Youth should exercise rights and vote this election

Taylor Parsons

Taylor Parsons

Taylor Parsons
Life Editor

I have never voted before.

Coming from a small Ontario farming town, controversy was never a point of interest when it came to mayoral candidates. When your town’s biggest claim to fame is a cheese museum, scandals are kind of hard to come by.

That said, we did famously have one incident where the mayor spent taxpayers’ money on a strip club venture – a whopping $750, which he paid back almost immediately.  Nevertheless, the act cost him the following election.

When I was old enough to vote, I didn’t see purpose in the matter – to me, it always seemed to be like looking at paint swatches of near identical colours. Did I want the old white guy with the boring platform, or the slightly older white guy with the boring platform?

Even when it came to federal elections, I didn’t understand the weight of choosing a Prime Minister. After all, Canada isn’t a dictatorship. If a prime minister wanted to do something outrageous, he or she would be buried in bureaucratic red tape.

Like many Canadians, I was far more interested in American politics. That was where all the fun seemed to be, wasn’t it?

That all changed after moving to Toronto and the great, magical gift of Rob Ford happened.

If one thing can be said about Rob Ford, it’s that you can’t miss him, no matter how hard you try. For the better half of a year,almost every newspaper, TV show, and radio broadcast has mentioned his name.

Whether he was knocking over, bickering, or dancing with a councilor, I found myself inadvertently paying more and more attention to the politics of the city – and caring about them.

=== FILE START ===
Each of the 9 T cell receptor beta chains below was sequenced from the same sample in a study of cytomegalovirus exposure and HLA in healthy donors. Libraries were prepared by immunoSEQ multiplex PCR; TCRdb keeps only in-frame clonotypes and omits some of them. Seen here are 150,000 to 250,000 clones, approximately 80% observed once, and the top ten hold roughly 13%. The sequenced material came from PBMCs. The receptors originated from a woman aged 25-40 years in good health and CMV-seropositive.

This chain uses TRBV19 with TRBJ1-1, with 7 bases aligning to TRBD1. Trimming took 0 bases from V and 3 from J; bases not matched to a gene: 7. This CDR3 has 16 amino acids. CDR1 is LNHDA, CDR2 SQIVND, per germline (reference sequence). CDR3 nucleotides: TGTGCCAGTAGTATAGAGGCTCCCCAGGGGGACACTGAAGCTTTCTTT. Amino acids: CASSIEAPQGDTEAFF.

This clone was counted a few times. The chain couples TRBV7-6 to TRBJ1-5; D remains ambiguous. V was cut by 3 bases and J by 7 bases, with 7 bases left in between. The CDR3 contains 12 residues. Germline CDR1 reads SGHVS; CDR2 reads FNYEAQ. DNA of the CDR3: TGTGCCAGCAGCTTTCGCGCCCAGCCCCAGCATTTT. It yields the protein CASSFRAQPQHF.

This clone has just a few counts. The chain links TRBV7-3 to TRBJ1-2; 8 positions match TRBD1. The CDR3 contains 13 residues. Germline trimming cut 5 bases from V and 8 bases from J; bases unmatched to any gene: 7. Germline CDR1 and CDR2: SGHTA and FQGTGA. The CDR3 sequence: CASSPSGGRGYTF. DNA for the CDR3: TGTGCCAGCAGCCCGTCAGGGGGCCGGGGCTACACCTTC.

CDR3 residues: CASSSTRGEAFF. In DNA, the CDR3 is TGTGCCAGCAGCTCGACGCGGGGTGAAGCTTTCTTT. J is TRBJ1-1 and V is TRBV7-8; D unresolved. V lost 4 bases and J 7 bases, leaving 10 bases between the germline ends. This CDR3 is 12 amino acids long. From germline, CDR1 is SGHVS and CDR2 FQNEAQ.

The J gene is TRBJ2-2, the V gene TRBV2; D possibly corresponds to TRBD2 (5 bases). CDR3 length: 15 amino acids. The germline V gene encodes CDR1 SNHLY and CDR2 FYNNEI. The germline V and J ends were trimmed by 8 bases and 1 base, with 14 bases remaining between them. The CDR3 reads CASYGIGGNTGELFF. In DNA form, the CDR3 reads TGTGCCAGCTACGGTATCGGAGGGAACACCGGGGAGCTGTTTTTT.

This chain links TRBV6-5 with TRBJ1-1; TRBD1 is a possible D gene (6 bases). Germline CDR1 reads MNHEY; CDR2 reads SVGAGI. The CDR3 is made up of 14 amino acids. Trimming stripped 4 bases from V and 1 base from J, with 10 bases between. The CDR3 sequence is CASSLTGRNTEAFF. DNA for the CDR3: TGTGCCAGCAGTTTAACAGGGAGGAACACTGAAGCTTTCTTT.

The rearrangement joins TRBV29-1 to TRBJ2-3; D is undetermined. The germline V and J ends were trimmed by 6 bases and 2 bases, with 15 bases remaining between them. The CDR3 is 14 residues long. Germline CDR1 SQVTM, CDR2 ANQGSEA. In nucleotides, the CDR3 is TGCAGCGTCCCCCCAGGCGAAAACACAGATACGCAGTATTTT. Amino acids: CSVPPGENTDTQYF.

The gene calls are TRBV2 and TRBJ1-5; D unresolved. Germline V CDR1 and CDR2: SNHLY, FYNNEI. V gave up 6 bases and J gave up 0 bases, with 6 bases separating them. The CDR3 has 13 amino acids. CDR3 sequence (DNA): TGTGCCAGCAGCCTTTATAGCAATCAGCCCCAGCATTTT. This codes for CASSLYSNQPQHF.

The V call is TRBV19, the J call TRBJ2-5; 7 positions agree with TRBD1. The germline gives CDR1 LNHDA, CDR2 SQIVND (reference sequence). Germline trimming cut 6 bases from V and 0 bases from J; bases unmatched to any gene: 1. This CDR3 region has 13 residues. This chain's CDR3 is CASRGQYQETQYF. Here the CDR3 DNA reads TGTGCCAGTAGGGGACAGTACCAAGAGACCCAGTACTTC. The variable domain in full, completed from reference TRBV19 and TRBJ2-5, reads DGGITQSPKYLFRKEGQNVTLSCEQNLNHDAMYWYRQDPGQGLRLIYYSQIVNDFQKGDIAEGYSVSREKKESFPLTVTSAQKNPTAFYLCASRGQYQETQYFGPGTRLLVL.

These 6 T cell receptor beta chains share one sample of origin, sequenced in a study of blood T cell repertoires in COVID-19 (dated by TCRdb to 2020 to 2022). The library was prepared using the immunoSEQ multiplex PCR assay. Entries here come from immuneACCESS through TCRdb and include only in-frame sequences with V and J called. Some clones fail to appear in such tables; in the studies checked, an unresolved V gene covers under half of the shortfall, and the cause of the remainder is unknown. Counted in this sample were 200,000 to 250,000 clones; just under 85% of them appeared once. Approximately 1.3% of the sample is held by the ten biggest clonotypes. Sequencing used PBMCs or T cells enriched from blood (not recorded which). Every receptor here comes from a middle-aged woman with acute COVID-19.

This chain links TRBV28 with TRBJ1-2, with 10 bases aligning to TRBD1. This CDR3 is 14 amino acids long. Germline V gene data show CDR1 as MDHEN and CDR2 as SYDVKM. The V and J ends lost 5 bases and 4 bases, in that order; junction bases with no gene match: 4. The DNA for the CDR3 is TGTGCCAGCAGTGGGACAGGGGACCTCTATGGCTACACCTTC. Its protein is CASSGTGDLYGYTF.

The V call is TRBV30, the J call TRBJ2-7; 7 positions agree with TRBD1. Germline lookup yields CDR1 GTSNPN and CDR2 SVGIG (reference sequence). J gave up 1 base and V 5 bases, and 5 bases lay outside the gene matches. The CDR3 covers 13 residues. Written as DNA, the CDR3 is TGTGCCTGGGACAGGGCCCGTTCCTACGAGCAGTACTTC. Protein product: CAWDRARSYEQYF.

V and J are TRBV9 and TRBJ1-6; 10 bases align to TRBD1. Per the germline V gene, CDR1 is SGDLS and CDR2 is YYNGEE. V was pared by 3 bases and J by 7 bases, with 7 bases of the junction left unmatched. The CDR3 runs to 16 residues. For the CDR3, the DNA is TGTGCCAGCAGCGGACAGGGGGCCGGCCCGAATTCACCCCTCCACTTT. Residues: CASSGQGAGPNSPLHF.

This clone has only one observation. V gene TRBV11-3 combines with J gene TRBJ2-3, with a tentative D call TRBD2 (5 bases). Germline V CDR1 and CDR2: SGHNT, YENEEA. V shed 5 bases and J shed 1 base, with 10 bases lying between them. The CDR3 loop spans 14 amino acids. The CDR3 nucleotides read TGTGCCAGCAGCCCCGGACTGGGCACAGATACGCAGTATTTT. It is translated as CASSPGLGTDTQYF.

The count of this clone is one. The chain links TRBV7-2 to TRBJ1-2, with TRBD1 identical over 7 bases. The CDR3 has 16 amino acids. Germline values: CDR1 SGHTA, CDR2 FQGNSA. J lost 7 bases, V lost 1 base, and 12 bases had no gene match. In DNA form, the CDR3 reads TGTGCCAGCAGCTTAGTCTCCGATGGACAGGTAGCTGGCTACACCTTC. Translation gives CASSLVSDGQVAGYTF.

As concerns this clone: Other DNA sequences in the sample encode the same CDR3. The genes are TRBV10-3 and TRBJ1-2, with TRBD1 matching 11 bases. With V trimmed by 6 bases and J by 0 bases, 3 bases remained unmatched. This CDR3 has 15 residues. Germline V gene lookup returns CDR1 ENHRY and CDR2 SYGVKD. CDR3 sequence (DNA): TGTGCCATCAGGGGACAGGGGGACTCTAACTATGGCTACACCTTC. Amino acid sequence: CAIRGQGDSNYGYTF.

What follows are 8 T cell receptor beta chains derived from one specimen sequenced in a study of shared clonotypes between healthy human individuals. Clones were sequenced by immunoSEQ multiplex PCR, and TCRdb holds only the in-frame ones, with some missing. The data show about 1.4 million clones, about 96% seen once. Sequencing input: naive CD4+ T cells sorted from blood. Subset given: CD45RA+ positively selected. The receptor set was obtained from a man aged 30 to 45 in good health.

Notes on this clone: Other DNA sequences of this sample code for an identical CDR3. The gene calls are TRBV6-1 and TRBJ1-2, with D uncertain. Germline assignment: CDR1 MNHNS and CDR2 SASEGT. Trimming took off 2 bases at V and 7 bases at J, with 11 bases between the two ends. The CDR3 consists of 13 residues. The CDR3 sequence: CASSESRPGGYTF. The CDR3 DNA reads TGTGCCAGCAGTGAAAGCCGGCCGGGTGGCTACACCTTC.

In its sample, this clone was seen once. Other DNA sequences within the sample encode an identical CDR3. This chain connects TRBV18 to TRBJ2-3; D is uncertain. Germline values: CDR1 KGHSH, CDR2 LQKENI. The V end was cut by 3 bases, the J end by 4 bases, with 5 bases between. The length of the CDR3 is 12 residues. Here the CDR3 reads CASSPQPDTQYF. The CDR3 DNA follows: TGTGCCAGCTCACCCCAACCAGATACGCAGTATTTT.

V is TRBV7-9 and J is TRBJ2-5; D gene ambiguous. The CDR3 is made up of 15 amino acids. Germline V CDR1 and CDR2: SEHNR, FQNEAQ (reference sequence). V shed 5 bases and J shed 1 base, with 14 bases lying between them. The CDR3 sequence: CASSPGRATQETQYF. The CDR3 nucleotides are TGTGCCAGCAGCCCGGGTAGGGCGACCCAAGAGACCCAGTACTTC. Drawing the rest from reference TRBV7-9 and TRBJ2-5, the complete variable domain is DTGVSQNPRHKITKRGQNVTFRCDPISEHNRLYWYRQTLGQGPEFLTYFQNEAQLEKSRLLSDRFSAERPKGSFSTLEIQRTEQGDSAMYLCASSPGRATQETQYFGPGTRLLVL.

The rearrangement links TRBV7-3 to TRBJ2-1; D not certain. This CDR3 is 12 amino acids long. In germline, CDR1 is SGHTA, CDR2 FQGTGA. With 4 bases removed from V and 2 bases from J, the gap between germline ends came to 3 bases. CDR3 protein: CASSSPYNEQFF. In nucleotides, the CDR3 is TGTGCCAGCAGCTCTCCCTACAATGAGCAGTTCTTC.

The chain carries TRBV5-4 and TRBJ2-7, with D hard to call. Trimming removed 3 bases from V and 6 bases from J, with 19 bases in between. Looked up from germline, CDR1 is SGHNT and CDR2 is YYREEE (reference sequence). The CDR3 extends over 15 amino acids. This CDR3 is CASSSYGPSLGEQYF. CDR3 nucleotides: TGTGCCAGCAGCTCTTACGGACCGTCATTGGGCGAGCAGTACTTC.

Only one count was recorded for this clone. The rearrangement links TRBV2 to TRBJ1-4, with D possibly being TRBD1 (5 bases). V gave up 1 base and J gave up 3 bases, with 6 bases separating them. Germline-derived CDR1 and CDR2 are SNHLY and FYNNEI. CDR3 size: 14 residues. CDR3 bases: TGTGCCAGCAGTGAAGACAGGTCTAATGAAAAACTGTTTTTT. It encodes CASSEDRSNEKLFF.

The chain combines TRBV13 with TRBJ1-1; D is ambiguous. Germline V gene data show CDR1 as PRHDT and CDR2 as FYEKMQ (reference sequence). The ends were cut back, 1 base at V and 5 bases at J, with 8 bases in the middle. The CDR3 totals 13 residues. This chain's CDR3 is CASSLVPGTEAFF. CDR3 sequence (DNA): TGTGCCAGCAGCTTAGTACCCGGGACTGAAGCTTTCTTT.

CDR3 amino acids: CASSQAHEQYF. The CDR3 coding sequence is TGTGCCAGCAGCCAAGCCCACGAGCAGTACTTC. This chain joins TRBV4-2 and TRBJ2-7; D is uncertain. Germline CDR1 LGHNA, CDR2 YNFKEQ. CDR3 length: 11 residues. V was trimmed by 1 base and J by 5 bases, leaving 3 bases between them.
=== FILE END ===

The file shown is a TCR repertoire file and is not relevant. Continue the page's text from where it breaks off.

I wondered how Ford could stay in power, despite the powerful allegations against him. I also wondered about the state of the city, its budget, and why every session of city council was like a boring episode of Real Housewives.

Many others have similar thoughts but are quickly silenced by others saying, “If you didn’t vote, you can’t complain.” That alone can create a stubborn urge to purposely not vote once again.

But even if it’s annoying, it’s still right.

According to, over 60 per cent of Canadians aged 18-24 do not vote. If youth voters are tired of the same boring old people running everything, it’s time they do something about it.

Many youth think their vote doesn’t matter–politicians are old, and don’t care about youth issues.  This is, in part, their own fault.  The less the youth vote, the less the politicians will care about their vote.

It’s time youth voters start to make them care. Ignorance is not bliss, and by ignoring our voting rights, we’re doing more harm to ourselves than a politician ever could.

That is why, on Oct 27, 2014, I’ll be placing my first vote in Toronto, and I hope many of you will as well.

Don’t worry about picking the wrong person. The only wrong vote is no vote at all. It is inevitable that there will be good and bad about all candidates. Nobody will hold you accountable for voting for them – we save that for the re-elections.